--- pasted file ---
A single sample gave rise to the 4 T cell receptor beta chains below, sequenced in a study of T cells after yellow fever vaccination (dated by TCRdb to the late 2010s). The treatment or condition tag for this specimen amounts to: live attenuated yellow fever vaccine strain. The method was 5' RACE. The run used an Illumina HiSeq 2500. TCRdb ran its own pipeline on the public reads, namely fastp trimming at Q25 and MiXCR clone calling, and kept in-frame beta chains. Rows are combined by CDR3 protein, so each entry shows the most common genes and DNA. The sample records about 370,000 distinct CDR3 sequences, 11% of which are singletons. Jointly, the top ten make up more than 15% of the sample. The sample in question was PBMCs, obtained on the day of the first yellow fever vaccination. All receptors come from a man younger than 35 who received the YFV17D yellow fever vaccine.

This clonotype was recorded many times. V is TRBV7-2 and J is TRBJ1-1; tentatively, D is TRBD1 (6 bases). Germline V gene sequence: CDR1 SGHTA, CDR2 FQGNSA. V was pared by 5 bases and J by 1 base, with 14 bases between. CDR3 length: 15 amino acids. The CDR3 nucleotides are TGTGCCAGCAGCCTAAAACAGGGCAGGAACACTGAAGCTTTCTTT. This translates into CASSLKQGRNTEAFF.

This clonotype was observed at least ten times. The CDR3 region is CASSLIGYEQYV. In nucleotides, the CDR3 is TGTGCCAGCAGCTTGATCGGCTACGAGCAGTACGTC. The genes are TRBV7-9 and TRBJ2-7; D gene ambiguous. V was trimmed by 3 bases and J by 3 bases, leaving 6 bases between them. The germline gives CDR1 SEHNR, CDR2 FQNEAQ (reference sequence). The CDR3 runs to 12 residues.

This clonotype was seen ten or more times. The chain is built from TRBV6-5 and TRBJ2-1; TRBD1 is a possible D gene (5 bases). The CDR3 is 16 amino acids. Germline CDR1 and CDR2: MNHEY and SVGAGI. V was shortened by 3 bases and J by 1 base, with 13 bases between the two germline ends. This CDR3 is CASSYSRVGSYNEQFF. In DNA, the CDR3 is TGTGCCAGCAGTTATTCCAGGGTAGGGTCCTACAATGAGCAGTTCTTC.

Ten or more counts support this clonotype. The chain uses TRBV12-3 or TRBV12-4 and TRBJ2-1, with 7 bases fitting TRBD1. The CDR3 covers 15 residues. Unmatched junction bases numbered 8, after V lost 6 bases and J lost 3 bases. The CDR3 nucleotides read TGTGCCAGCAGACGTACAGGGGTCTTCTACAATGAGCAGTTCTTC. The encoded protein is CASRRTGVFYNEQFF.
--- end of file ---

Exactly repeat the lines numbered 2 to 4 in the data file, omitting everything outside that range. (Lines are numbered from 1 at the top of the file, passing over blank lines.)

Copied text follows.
This clonotype was recorded many times. V is TRBV7-2 and J is TRBJ1-1; tentatively, D is TRBD1 (6 bases). Germline V gene sequence: CDR1 SGHTA, CDR2 FQGNSA. V was pared by 5 bases and J by 1 base, with 14 bases between. CDR3 length: 15 amino acids. The CDR3 nucleotides are TGTGCCAGCAGCCTAAAACAGGGCAGGAACACTGAAGCTTTCTTT. This translates into CASSLKQGRNTEAFF.

This clonotype was observed at least ten times. The CDR3 region is CASSLIGYEQYV. In nucleotides, the CDR3 is TGTGCCAGCAGCTTGATCGGCTACGAGCAGTACGTC. The genes are TRBV7-9 and TRBJ2-7; D gene ambiguous. V was trimmed by 3 bases and J by 3 bases, leaving 6 bases between them. The germline gives CDR1 SEHNR, CDR2 FQNEAQ (reference sequence). The CDR3 runs to 12 residues.

This clonotype was seen ten or more times. The chain is built from TRBV6-5 and TRBJ2-1; TRBD1 is a possible D gene (5 bases). The CDR3 is 16 amino acids. Germline CDR1 and CDR2: MNHEY and SVGAGI. V was shortened by 3 bases and J by 1 base, with 13 bases between the two germline ends. This CDR3 is CASSYSRVGSYNEQFF. In DNA, the CDR3 is TGTGCCAGCAGTTATTCCAGGGTAGGGTCCTACAATGAGCAGTTCTTC.